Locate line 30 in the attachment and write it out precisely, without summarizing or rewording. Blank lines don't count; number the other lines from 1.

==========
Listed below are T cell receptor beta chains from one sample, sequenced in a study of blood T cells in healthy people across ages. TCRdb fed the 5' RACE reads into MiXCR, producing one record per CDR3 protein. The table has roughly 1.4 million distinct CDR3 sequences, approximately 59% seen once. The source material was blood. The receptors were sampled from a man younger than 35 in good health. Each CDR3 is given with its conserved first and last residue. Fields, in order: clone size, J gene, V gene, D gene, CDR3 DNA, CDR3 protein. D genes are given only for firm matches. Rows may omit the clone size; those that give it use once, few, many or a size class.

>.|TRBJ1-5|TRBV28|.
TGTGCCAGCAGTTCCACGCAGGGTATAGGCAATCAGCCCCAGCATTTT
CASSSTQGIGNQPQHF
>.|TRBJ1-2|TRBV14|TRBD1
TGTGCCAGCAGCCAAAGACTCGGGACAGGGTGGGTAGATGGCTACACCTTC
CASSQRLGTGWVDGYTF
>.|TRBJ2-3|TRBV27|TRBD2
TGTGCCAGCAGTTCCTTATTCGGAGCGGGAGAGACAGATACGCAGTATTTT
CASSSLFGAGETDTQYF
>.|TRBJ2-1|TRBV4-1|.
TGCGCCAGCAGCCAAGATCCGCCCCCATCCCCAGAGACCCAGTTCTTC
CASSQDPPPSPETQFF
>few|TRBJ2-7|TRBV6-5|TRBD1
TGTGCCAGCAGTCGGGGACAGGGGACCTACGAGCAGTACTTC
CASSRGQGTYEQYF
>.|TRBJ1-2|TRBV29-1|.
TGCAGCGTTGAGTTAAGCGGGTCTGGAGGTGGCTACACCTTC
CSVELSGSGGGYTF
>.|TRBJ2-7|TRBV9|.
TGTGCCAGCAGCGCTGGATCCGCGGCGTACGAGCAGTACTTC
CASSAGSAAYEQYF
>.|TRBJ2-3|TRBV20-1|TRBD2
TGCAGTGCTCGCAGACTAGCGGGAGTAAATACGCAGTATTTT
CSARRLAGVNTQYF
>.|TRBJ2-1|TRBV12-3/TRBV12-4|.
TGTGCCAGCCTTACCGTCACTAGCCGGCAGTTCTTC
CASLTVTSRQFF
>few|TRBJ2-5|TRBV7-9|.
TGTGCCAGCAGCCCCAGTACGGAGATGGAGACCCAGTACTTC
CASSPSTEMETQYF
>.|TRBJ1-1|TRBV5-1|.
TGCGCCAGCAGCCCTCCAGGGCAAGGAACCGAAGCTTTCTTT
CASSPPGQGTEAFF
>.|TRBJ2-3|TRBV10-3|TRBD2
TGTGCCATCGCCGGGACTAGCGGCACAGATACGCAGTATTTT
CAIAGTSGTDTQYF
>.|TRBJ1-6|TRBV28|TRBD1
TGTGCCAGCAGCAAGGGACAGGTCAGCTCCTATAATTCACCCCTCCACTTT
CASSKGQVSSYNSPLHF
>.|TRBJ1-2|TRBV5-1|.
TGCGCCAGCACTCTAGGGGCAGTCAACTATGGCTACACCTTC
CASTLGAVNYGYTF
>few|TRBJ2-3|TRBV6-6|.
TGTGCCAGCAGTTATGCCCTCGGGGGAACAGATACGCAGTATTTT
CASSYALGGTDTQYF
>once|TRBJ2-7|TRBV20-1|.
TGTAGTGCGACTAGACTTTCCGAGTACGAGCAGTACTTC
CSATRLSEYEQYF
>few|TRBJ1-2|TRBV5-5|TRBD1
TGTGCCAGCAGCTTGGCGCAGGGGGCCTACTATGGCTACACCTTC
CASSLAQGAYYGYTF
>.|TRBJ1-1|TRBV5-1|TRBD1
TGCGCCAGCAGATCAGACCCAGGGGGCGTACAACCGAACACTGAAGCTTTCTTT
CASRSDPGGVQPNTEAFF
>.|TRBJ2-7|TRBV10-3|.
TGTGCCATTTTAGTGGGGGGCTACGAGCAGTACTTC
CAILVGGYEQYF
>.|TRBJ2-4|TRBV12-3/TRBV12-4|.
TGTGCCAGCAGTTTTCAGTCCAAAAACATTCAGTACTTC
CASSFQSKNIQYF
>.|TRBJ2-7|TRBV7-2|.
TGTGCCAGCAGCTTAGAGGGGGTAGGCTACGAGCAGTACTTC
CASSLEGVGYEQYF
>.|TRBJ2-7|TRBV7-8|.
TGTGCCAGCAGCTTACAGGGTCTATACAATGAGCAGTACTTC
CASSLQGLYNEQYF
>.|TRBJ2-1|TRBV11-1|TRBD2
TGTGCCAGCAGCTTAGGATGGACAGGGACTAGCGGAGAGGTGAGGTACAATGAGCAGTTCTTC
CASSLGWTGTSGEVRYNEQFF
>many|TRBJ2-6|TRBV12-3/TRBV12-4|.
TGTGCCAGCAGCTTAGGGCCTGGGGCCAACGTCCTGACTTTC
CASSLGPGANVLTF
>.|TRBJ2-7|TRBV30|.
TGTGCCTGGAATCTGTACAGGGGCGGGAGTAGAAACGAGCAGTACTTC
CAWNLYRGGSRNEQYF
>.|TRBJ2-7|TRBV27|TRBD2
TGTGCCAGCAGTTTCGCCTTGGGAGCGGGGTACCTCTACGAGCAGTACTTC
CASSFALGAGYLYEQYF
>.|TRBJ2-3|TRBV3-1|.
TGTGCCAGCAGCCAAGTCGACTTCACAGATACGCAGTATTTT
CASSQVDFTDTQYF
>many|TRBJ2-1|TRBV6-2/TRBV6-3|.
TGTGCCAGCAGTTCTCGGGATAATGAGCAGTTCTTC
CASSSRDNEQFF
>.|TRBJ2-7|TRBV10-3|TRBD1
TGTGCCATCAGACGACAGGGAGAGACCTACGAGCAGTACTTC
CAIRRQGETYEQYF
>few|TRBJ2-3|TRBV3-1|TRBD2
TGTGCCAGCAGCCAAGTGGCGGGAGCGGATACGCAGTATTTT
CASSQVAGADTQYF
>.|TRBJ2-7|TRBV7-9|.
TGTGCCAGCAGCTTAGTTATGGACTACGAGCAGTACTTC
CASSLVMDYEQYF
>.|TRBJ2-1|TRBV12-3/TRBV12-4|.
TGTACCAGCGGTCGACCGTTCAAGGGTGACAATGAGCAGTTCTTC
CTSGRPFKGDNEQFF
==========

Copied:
TGTGCCAGCAGCCCCAGTACGGAGATGGAGACCCAGTACTTC